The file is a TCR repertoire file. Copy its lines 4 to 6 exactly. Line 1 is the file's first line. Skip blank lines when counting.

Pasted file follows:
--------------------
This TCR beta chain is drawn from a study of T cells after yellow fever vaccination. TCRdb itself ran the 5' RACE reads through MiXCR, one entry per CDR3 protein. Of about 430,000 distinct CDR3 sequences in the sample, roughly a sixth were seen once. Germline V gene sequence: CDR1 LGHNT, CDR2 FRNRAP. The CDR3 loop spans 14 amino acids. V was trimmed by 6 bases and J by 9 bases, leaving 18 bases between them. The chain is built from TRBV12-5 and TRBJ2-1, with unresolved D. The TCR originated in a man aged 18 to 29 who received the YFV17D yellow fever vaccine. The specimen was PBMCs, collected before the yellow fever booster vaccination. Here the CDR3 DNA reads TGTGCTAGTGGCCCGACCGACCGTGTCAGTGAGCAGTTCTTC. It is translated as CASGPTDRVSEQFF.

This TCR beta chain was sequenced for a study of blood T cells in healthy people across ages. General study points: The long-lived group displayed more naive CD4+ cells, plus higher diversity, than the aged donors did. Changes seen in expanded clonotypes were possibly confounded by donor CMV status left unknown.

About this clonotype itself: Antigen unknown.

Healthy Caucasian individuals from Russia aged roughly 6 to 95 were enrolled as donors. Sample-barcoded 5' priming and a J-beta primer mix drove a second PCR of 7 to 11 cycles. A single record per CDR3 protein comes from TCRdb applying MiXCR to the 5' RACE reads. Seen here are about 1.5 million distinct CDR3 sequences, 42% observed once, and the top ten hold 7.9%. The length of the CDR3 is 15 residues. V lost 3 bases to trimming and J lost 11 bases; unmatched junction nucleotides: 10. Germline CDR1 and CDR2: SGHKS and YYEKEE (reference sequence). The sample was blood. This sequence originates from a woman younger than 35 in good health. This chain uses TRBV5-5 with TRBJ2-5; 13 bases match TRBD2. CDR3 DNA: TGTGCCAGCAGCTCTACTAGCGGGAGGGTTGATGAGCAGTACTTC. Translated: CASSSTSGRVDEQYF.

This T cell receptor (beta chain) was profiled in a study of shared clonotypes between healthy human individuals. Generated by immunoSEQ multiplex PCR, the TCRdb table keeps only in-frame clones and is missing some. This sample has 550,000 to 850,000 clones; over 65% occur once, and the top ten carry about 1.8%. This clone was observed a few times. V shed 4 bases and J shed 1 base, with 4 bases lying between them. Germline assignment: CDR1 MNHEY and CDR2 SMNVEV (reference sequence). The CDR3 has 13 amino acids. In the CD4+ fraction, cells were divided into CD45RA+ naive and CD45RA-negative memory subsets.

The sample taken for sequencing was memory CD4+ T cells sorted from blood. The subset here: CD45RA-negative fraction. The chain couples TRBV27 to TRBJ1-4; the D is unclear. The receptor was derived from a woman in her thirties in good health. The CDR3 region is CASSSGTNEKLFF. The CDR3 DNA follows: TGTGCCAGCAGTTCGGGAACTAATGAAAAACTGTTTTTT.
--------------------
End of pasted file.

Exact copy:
Healthy Caucasian individuals from Russia aged roughly 6 to 95 were enrolled as donors. Sample-barcoded 5' priming and a J-beta primer mix drove a second PCR of 7 to 11 cycles. A single record per CDR3 protein comes from TCRdb applying MiXCR to the 5' RACE reads. Seen here are about 1.5 million distinct CDR3 sequences, 42% observed once, and the top ten hold 7.9%. The length of the CDR3 is 15 residues. V lost 3 bases to trimming and J lost 11 bases; unmatched junction nucleotides: 10. Germline CDR1 and CDR2: SGHKS and YYEKEE (reference sequence). The sample was blood. This sequence originates from a woman younger than 35 in good health. This chain uses TRBV5-5 with TRBJ2-5; 13 bases match TRBD2. CDR3 DNA: TGTGCCAGCAGCTCTACTAGCGGGAGGGTTGATGAGCAGTACTTC. Translated: CASSSTSGRVDEQYF.

This T cell receptor (beta chain) was profiled in a study of shared clonotypes between healthy human individuals. Generated by immunoSEQ multiplex PCR, the TCRdb table keeps only in-frame clones and is missing some. This sample has 550,000 to 850,000 clones; over 65% occur once, and the top ten carry about 1.8%. This clone was observed a few times. V shed 4 bases and J shed 1 base, with 4 bases lying between them. Germline assignment: CDR1 MNHEY and CDR2 SMNVEV (reference sequence). The CDR3 has 13 amino acids. In the CD4+ fraction, cells were divided into CD45RA+ naive and CD45RA-negative memory subsets.

The sample taken for sequencing was memory CD4+ T cells sorted from blood. The subset here: CD45RA-negative fraction. The chain couples TRBV27 to TRBJ1-4; the D is unclear. The receptor was derived from a woman in her thirties in good health. The CDR3 region is CASSSGTNEKLFF. The CDR3 DNA follows: TGTGCCAGCAGTTCGGGAACTAATGAAAAACTGTTTTTT.